What's the difference between a violin solo on the subway platform, and a violin solo in the concert hall?
It's the same violin, same performer, even the same piece of music.
The difference is the setting, the framework around it, and the preparation of the audience.
In a more relevant dimension, why is it so competitive to get the prime-time DJ slot?
It's because that's when the audience is the most open to love every single track you play!
It's easy to make them go wild when you're on at the peak of the party.
And it's almost impossible to make them go wild when you're opening up, because nobody is really ready yet.
See how that works?
It's all about expectations and timing.
THE POINT OF THIS STORY
The point is -- don't get tricked by your analytical mind.
If you're listening to your own new music, and it sounds like crap, and you want to delete the whole thing... stop and ask yourself,
Am I really in the right mood to judge this?
Am I feeling the beats flow like a person tripping balls at a party?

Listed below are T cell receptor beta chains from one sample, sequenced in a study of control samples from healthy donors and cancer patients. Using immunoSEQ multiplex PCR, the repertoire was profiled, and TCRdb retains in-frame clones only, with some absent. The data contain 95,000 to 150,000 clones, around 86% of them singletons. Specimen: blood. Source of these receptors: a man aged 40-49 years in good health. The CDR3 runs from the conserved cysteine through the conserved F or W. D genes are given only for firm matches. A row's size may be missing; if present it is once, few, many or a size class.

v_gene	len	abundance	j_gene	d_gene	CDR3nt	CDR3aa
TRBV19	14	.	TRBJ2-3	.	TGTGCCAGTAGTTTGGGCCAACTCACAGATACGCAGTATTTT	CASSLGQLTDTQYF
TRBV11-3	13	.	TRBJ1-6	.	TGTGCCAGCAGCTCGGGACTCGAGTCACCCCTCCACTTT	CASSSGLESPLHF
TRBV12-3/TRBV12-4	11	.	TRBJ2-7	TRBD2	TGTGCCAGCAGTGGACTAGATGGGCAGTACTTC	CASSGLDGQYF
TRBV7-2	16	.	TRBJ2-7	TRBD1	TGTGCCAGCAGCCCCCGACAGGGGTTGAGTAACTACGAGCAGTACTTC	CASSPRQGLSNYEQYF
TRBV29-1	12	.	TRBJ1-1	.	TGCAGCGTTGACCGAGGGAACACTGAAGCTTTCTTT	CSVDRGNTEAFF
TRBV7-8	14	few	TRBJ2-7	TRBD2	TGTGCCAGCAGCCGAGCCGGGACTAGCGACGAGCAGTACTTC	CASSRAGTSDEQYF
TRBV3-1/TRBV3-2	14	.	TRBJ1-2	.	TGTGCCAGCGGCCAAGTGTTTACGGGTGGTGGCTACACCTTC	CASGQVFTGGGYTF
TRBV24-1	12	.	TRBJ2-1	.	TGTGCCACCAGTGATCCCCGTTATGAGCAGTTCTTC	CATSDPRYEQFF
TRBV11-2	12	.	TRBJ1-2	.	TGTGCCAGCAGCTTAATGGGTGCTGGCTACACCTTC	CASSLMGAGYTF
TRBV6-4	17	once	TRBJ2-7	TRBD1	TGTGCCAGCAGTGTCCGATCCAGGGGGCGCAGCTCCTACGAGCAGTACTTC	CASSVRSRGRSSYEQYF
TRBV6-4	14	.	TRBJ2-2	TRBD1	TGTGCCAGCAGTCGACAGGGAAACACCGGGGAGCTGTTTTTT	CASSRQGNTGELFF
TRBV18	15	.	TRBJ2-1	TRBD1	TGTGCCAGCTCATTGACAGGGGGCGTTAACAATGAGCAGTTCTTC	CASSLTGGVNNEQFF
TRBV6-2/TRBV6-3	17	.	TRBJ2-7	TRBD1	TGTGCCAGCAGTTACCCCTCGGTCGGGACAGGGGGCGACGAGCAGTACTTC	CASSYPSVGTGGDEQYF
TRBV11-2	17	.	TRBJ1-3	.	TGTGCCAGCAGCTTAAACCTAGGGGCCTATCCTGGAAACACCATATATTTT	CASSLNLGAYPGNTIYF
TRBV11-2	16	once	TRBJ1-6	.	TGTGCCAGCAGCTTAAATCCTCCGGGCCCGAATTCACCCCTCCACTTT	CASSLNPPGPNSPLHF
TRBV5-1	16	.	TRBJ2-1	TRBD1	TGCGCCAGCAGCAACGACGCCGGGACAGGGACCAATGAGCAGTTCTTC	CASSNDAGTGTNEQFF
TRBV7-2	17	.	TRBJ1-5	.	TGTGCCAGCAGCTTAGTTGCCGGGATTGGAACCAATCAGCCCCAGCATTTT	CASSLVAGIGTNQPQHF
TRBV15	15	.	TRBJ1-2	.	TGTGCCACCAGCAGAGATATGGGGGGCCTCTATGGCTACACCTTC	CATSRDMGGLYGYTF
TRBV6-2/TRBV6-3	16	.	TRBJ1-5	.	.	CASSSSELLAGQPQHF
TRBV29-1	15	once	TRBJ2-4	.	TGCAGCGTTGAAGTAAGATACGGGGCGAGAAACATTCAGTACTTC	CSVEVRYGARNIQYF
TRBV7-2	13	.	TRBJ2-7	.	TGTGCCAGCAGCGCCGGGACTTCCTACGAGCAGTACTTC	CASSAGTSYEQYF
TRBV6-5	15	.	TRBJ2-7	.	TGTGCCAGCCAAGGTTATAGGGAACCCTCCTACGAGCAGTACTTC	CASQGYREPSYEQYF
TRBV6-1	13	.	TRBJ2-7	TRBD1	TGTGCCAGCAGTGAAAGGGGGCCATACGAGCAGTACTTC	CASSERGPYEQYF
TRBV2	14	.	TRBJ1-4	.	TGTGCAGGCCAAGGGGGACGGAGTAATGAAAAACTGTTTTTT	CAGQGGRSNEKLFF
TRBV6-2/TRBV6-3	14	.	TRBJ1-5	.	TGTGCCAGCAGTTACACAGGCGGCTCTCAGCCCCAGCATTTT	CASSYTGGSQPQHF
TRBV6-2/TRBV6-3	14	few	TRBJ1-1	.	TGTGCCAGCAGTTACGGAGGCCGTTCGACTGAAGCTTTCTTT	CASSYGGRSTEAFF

Or am I criticizing every little sound and listening on tiny speakers with no bass?
Don't let your analytical mind tell you to 'delete the whole thing because it sucks.'
Don't analyze your music to death, mentally,
and don't take advice from unhappy people (!!!).
Lay down on the floor, stop looking at the arrangement, turn your screen contrast down, and really listen without thinking.
Commit to hearing the whole thing all the way through and feeling for what sections need to change. (That's what your audience is gonna do when they're in the dark, surrounded by bass, and when they're expecting something amazing to happen.)
If you want to get the best reaction from your music, play your tracks in situations when people are emotionally open and their mouths are closed.
stories from the trenches,
PS: Have you seen the free resources I make for Ableton producers? Explore some presets for instruments and FX, as well as more guides like this that go deeper into production techniques.